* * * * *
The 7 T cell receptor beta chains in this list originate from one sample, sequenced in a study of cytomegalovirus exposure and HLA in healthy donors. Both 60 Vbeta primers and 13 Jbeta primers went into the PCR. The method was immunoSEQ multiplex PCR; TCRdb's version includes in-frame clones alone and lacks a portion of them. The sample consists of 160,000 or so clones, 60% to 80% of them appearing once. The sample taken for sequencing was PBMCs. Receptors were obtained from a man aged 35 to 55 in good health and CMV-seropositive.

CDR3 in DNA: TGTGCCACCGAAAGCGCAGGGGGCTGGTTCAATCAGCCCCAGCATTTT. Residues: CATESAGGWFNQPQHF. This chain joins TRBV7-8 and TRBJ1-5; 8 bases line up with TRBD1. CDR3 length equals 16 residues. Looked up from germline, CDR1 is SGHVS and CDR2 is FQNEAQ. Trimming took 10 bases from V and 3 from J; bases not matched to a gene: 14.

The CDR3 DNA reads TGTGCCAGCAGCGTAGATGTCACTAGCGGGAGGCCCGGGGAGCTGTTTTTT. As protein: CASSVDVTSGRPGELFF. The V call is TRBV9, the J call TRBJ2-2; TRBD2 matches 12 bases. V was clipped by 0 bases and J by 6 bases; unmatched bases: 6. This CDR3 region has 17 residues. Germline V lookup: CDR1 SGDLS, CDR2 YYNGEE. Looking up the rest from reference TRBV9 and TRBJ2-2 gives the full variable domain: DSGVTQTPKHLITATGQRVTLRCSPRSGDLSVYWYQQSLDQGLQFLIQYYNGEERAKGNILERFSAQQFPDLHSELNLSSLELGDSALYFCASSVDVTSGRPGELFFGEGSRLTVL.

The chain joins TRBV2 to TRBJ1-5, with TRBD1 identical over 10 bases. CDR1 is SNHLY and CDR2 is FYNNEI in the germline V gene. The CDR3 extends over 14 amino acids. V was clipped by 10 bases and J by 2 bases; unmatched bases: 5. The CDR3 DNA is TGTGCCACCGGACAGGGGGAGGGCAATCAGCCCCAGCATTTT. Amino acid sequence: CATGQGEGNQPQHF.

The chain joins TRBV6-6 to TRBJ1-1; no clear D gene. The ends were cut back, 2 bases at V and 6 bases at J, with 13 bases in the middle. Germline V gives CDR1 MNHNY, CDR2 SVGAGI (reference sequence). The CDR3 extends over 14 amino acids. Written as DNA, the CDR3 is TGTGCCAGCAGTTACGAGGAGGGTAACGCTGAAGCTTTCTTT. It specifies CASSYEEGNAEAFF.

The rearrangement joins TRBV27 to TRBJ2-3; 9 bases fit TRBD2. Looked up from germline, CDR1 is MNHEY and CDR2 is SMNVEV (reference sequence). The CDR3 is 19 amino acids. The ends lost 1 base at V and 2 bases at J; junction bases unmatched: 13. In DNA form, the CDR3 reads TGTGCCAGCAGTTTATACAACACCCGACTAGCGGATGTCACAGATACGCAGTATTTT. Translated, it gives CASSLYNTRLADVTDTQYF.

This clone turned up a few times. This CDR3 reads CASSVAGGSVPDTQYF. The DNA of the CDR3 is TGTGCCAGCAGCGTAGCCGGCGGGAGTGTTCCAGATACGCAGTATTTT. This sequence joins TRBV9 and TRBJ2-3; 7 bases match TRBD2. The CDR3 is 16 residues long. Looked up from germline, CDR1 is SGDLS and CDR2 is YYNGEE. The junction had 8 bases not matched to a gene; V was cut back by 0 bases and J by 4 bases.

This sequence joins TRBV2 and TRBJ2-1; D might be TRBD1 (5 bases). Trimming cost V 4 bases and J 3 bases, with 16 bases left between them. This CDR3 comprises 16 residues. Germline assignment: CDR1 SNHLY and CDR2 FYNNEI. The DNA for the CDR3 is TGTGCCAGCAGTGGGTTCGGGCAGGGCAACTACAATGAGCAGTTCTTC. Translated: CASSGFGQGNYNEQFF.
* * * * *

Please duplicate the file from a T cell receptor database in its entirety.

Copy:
The 7 T cell receptor beta chains in this list originate from one sample, sequenced in a study of cytomegalovirus exposure and HLA in healthy donors. Both 60 Vbeta primers and 13 Jbeta primers went into the PCR. The method was immunoSEQ multiplex PCR; TCRdb's version includes in-frame clones alone and lacks a portion of them. The sample consists of 160,000 or so clones, 60% to 80% of them appearing once. The sample taken for sequencing was PBMCs. Receptors were obtained from a man aged 35 to 55 in good health and CMV-seropositive.

CDR3 in DNA: TGTGCCACCGAAAGCGCAGGGGGCTGGTTCAATCAGCCCCAGCATTTT. Residues: CATESAGGWFNQPQHF. This chain joins TRBV7-8 and TRBJ1-5; 8 bases line up with TRBD1. CDR3 length equals 16 residues. Looked up from germline, CDR1 is SGHVS and CDR2 is FQNEAQ. Trimming took 10 bases from V and 3 from J; bases not matched to a gene: 14.

The CDR3 DNA reads TGTGCCAGCAGCGTAGATGTCACTAGCGGGAGGCCCGGGGAGCTGTTTTTT. As protein: CASSVDVTSGRPGELFF. The V call is TRBV9, the J call TRBJ2-2; TRBD2 matches 12 bases. V was clipped by 0 bases and J by 6 bases; unmatched bases: 6. This CDR3 region has 17 residues. Germline V lookup: CDR1 SGDLS, CDR2 YYNGEE. Looking up the rest from reference TRBV9 and TRBJ2-2 gives the full variable domain: DSGVTQTPKHLITATGQRVTLRCSPRSGDLSVYWYQQSLDQGLQFLIQYYNGEERAKGNILERFSAQQFPDLHSELNLSSLELGDSALYFCASSVDVTSGRPGELFFGEGSRLTVL.

The chain joins TRBV2 to TRBJ1-5, with TRBD1 identical over 10 bases. CDR1 is SNHLY and CDR2 is FYNNEI in the germline V gene. The CDR3 extends over 14 amino acids. V was clipped by 10 bases and J by 2 bases; unmatched bases: 5. The CDR3 DNA is TGTGCCACCGGACAGGGGGAGGGCAATCAGCCCCAGCATTTT. Amino acid sequence: CATGQGEGNQPQHF.

The chain joins TRBV6-6 to TRBJ1-1; no clear D gene. The ends were cut back, 2 bases at V and 6 bases at J, with 13 bases in the middle. Germline V gives CDR1 MNHNY, CDR2 SVGAGI (reference sequence). The CDR3 extends over 14 amino acids. Written as DNA, the CDR3 is TGTGCCAGCAGTTACGAGGAGGGTAACGCTGAAGCTTTCTTT. It specifies CASSYEEGNAEAFF.

The rearrangement joins TRBV27 to TRBJ2-3; 9 bases fit TRBD2. Looked up from germline, CDR1 is MNHEY and CDR2 is SMNVEV (reference sequence). The CDR3 is 19 amino acids. The ends lost 1 base at V and 2 bases at J; junction bases unmatched: 13. In DNA form, the CDR3 reads TGTGCCAGCAGTTTATACAACACCCGACTAGCGGATGTCACAGATACGCAGTATTTT. Translated, it gives CASSLYNTRLADVTDTQYF.

This clone turned up a few times. This CDR3 reads CASSVAGGSVPDTQYF. The DNA of the CDR3 is TGTGCCAGCAGCGTAGCCGGCGGGAGTGTTCCAGATACGCAGTATTTT. This sequence joins TRBV9 and TRBJ2-3; 7 bases match TRBD2. The CDR3 is 16 residues long. Looked up from germline, CDR1 is SGDLS and CDR2 is YYNGEE. The junction had 8 bases not matched to a gene; V was cut back by 0 bases and J by 4 bases.

This sequence joins TRBV2 and TRBJ2-1; D might be TRBD1 (5 bases). Trimming cost V 4 bases and J 3 bases, with 16 bases left between them. This CDR3 comprises 16 residues. Germline assignment: CDR1 SNHLY and CDR2 FYNNEI. The DNA for the CDR3 is TGTGCCAGCAGTGGGTTCGGGCAGGGCAACTACAATGAGCAGTTCTTC. Translated: CASSGFGQGNYNEQFF.